Robert Stein 1924-2014

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Saturday, July 23, 2011

Death and Taxes, Now and Then

Try this for perspective on the two great inevitabilities of life: At my birth, life expectancy was 58 years. For a baby today, it’s over 75.

When I started earning in the Eisenhower era, the top tax rate was 84 percent rather than the current 35, and hardly anyone complained.

The only audible grumbles came from cartoon figures in upper-crust men's clubs and, on one occasion, John Wayne, the celluloid cowboy, whom I told, "If I could get millions for making faces at cameras, I wouldn't complain about giving most of it back to people who buy tickets to see me do it."

But that was when patriotism was about loving America rather than hating other Americans, when most of those elected to serve in Washington were working against prejudice rather than stoking it for political gain, when class warfare was being promoted only at the lunatic fringes of Communism and McCarthyism.

John Wayne paid his high taxes and kept making movies that exalted the red, white and blue. (That may come as news to Michele Bachmann, who praised his values in her announcement speech, mistakenly placing him in Waterloo, Iowa, where the serial killer John Wayne Gacy lived.)

How did we get from those days to this fractured, fractious parody of American values being played out in Washington today?

When the President talks about shared sacrifice (i.e., taking back a few percent of the Bush tax cuts from billionaires), how did that get to be a do-or-die issue for the Republican Party?

Why are so many patriots ready to take away actually do-or-die protections of Social Security and Medicare from their fellow citizens with those longer life spans?

Back then, we had just come out of a World War, where lives and limbs were sacrificed for American freedoms, and those at home uncomplainingly endured food shortages and gasoline rationing.

When and how did we morph from a nation of John Waynes to a parody of Clint Eastwoods (“Read my lips: No new taxes”)?

Whatever happens between now and August 2nd, it might help to look ahead to August 6th, the sixty-sixth anniversary of the day we exploded an atomic bomb over Hiroshima. That was a moral issue that makes today’s debt-ceiling crisis look like a sandbox fight among squabbling children.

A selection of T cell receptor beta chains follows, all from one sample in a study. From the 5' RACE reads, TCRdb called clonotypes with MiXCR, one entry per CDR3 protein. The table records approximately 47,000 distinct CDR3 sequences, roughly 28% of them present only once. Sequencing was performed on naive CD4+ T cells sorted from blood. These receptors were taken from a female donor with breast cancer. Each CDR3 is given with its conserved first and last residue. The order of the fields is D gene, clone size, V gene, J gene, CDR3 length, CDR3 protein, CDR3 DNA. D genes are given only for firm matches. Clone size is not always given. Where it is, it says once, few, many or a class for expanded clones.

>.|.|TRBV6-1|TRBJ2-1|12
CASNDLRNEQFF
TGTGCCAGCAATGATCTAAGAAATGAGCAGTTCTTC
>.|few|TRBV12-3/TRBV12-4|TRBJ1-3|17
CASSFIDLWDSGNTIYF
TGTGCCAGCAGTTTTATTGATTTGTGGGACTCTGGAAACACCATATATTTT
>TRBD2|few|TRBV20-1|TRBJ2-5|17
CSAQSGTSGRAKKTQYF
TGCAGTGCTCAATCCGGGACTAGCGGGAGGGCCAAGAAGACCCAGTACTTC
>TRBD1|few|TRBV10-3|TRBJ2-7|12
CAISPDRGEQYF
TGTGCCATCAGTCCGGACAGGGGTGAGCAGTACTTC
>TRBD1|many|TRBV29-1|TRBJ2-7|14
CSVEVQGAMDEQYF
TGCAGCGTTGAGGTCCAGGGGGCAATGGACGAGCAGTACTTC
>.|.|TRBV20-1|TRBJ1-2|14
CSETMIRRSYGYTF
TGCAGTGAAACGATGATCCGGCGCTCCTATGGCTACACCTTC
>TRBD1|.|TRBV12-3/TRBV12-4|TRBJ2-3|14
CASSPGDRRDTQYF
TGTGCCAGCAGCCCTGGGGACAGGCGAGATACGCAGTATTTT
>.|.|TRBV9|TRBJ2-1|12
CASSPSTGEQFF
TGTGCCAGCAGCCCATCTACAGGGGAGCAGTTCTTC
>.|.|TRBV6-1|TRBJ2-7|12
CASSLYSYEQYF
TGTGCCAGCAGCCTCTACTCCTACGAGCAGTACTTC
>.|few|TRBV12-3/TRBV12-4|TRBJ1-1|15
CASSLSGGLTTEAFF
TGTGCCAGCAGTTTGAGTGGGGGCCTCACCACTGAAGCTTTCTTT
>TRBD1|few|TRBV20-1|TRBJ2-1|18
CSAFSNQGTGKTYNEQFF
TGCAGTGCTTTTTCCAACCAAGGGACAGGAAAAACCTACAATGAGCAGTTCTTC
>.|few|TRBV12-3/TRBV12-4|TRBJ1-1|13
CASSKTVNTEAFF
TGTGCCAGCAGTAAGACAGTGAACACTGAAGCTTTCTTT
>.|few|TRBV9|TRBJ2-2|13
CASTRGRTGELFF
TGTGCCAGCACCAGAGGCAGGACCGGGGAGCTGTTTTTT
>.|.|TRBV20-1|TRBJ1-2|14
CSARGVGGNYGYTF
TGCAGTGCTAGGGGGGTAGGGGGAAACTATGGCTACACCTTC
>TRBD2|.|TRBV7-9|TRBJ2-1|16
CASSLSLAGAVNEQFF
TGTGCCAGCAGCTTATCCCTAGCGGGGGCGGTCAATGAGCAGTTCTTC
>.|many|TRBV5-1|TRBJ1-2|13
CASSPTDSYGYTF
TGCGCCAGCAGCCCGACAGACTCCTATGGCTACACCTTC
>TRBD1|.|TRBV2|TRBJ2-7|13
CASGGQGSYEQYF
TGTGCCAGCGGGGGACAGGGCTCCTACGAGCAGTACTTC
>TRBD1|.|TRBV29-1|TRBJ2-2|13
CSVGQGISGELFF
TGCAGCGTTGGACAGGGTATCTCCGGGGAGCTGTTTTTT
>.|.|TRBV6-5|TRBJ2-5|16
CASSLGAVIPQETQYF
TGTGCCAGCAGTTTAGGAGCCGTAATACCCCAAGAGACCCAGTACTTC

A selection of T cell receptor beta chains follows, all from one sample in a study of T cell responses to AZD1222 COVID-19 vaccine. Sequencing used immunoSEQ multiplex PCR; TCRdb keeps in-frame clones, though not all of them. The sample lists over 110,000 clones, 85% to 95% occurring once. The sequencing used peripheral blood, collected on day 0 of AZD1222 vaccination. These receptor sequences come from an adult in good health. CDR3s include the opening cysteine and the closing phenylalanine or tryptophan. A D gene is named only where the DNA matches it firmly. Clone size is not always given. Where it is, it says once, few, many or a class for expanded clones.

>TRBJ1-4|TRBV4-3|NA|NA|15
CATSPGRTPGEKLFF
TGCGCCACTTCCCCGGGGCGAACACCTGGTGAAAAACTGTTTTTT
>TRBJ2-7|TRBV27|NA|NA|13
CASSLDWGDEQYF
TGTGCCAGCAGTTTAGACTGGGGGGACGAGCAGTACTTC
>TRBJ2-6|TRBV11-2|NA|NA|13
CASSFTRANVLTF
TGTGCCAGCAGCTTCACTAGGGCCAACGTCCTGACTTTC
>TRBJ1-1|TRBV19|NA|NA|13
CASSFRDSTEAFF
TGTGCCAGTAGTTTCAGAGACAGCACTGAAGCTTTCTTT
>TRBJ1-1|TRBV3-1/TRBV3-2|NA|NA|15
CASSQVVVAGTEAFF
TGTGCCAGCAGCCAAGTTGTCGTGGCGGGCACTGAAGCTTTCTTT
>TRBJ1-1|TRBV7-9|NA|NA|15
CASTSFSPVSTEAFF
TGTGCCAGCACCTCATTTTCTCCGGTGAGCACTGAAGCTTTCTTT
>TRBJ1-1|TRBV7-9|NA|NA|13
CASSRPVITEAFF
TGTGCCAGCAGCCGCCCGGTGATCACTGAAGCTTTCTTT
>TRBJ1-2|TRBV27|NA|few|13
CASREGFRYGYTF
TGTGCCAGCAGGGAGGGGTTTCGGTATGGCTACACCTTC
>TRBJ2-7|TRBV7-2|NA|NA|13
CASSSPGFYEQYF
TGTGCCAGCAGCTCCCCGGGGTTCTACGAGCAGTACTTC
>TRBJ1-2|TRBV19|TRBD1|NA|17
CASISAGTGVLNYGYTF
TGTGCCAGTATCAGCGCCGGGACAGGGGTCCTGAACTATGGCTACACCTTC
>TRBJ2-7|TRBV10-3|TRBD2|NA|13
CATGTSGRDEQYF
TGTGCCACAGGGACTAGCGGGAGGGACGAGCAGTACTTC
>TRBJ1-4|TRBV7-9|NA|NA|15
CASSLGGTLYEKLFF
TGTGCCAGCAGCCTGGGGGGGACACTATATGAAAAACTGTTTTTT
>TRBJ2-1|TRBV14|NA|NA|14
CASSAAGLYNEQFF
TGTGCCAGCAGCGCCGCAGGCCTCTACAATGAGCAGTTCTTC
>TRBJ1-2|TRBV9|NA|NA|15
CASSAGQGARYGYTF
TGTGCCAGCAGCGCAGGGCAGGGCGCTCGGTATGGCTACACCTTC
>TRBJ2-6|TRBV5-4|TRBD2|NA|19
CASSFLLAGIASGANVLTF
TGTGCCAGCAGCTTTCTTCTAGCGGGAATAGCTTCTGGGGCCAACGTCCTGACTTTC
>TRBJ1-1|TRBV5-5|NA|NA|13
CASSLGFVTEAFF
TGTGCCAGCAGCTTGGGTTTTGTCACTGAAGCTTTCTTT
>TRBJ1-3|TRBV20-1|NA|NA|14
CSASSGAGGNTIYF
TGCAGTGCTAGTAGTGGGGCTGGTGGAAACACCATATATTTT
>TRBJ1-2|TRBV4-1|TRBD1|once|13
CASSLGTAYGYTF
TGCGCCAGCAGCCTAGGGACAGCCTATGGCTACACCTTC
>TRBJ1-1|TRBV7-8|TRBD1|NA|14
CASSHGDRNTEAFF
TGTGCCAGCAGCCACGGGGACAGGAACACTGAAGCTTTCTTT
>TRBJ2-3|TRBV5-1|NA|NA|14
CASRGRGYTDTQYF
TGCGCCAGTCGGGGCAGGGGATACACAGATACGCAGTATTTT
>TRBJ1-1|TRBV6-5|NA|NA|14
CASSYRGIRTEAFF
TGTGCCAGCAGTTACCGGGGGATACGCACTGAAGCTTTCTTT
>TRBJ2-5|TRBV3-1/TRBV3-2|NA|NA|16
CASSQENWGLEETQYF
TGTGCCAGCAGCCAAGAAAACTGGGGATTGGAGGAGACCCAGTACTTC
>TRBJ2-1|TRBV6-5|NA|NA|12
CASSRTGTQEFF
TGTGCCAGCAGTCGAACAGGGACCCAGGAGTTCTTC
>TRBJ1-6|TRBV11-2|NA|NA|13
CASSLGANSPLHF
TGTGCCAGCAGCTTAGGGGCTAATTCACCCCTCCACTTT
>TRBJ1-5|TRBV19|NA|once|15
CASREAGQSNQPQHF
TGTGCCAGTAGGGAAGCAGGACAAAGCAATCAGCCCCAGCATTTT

5 comments:

Harley King said...

I strongly agree. Too bad the lost in Washington aren't reading your blog.

Don Quijote said...

The problem here is that we live in a multi-ethnic state.

When you see someone of your ethic group homeless in the streets peddling for change, you think "but for the grace of god, there I go", if you see someone from another ethnic group, the thinking changes to something "What do you expect out of those lazy, filthy (fill in the blank)"...

The financial elites in this country have spent thirty years working overtime to encourage the second sentiment, not that it takes a lot of work to bring it to the forth...


If you doubt me, look at the grievance of the Right-Wing Terrorist in Norway (This lefty government is giving money to those lazy, filthy, disgusting Somalis so that they stay home & make babies)...


PS. I would have posted this on "The Moderate Voice", but Logan Penza has banned me for calling him out on his "Why do they hate us" post...

Eric said...

As I recall, people in the '50s and early '60s used to brag about being in a higher tax bracket. My father complained a bit when a raise nudged him into a higher category, although he did admit that he was better off with the extra money that came with the higher bracket.

Sierra Volk said...

Well thought, well said. Thank you. Your vantage point is invaluable.

James Martin said...

When I was a whippersnapper coming of age in 1960s L.A. and protesting, as a UCLA student, against Dow Chemical's presence on campus to recruit for its Napalm-making operation, I was a child. Now that I am an adult, I still feel the exact same way, only different. At the time, in a review of his pro-Vietnam "The Green Berets," I lambasted Wayne's "crypto-fascist sentiments." I wish I could take that back; not because I don't mean it, but because his movies are so darned entertaining.